III.2.1 The crisis does not lie in the mere definition of the Sudanese identity, but rather in the
implications of the distorted self-perception of the ruling elites in the center, in terms of
participation in the shaping and sharing of power, access to wealth, resources, services,
employment and development opportunities.
III.2.2 Corrective measures are therefore required to promote an inclusive sense of belonging on
the part of all Sudanese as citizens who enjoy all the rights of citizenship on equal footing.16
III.2.3 While identities cannot be legislated and radically transformed overnight, a constitutional
and legal framework of equality can be enshrined with immediate effect and could, over time,
allow an inclusive national identity to evolve.
III.2.4 The normative framework of the stipulated New Sudan emanates from the correction of
the ills of the Old Sudan as outlined above. It presupposes a united, democratic and secular
Sudan, a constitutionally, economically and culturally reconstructed Sudan. The founding
notions of the Vision for the polity, society, culture and economy of the New Sudan are:
 Evolving a Sudanese Identity reflective of the Sudan’s multi-ethnic and multicultural character.
 Building unity of the country on the totality of the components that make up
Sudan’s historical and contemporary diversities, and separating religion from the
 Restructuring of power in the center and decentralization of power by redefining
the relationship between Khartoum and the regions and devolving more powers to
the regions.
 Fostering democratic governance in which equality, freedom, economic and social
justice and respect for human rights are not mere slogans but concrete realities.
 Promoting environmentally and even sustainable development.17
IV. The New Sudan: Polity, Culture and Society, and Economy
IV.1 Guided and informed by the Vision of the New Sudan and using all legitimate peaceful
means at its disposal, the SPLM shall continue its struggle to build a new socio-political order
that is based on total commitment to the Bill of Rights, decentralized governance, political
pluralism, respect of the edicts on human and people’s rights established by international covenants
and an economic system that affords the individual an atmosphere and opportunities conducive to
self–realization. That system should also equip marginalized regions to overcome uneven
development and create an environment for the healthy growth of the private sector. Human dignity
and respect for the individual and the family must be asserted as the essential foundation of the
New Sudan. All individuals have a right to freedom, prosperity, and security. The state is no
more than a tool to attain these goals.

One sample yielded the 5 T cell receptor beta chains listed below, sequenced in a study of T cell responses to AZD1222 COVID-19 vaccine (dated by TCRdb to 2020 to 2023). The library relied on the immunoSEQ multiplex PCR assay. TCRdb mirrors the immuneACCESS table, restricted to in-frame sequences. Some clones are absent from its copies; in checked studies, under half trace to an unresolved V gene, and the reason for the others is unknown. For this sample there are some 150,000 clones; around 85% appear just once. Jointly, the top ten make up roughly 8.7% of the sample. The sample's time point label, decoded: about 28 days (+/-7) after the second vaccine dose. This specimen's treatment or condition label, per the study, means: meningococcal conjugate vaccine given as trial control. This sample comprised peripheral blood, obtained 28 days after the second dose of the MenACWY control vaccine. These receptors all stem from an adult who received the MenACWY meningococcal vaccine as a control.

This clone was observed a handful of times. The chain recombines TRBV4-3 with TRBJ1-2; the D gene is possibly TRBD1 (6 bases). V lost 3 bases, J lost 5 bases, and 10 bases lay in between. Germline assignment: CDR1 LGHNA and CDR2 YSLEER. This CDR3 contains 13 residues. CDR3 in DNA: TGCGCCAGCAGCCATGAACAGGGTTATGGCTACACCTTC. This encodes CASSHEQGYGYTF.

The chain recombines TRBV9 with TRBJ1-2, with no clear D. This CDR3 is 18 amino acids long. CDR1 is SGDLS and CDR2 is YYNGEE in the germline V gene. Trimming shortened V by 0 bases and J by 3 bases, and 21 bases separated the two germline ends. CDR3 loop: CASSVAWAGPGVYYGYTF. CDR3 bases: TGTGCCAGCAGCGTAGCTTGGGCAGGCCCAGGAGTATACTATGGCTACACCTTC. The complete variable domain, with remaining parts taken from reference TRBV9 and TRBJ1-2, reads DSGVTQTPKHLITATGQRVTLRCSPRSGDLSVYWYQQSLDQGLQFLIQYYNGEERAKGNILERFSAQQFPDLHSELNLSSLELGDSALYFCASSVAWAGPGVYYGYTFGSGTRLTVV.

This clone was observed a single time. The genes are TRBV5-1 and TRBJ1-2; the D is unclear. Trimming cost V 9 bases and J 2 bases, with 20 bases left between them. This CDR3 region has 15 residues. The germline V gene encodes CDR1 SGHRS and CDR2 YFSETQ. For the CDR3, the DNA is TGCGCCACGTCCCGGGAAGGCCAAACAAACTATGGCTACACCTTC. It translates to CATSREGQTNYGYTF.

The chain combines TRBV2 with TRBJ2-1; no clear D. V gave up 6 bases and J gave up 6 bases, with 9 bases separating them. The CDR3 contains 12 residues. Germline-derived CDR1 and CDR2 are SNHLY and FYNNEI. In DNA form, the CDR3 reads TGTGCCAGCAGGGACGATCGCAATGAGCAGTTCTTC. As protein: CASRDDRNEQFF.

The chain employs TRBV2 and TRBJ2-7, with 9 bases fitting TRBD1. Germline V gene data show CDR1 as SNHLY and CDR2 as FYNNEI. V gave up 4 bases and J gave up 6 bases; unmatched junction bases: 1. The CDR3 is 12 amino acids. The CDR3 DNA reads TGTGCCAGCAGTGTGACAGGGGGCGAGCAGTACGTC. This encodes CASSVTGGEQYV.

Prosperity for All
IV.2 We aim to establish a society of equal opportunities based on the principles of social
justice and social solidarity of the strong and weak. In other words, as well as the release of
private initiative, a robust system of social support is a crucial condition for the existence of a
free society in the New Sudan. A free society can only be created in a stable political system that
rules out all abuse and presupposes the state’s active role in maintaining economic order in order
to achieve prosperity for everybody. The state must regulate the free market to attain social
objectives, and not try to coerce it to realize such goals. The market is not an aim in itself, but
rather a means of securing freedom and sufficiency for all citizens of the New Sudan.
Freedom, Justice, and Equality
IV.3 In the New Sudan, freedom of the people is paramount and sacrosanct. It has the same
absolute value as human life. The people of Sudan, particularly in the marginalized areas of the
country, have suffered enough for their right to freedom. Only a free New Sudan can assure the
prosperity and security of its citizens and enable the country to develop dynamically in the 21
century. Freedom cannot survive in a society that does not strive for justice. Such a society is
doomed to division between those whose freedom is backed by material wealth and those whose
freedom implies merely a state of devastating poverty. Such a division may result either in social
upheavals or a dictatorship of the privileged minority. Justice demands that we strive not only for
equal rights for citizens, but also for equal opportunities so that the individual can realize his/her
worth. Justice should also guarantee a worthy existence for the less fortunate.18
IV.4 Equality of rights cannot be meaningful without political, economic and social
empowerment of women, eventually leading to gender equality in the executive, legislative,
judicial and other domains of society and polity. This, in turn, calls for the elimination, through
legislation, of all manifestations and consequences of patriarchy- from the feminization of
poverty, physical and psychological abuse, undermining of self-confidence, to open and hidden
forms of exclusion from positions of authority and power. Critical in this regard is the creation of
the material and cultural conditions that would allow the abilities of women to flourish and
enrich the life of the nation. This would entail transforming customary law and social practices
that deny women and children their human rights.
IV.5 Affirmative action in favor of women shall continue and will only decline in the same
measure as all centers of power and influence and other critical spheres in social endeavor
become broadly representative of the country’s demographics. In the process, all inequalities that
may persist or arise will need to be addressed.
IV.6 Youth: a nation’s success depends on its ability to encourage, harness and incorporate
into its endeavours the creativity, daring and energy of youth. This relates to such issues as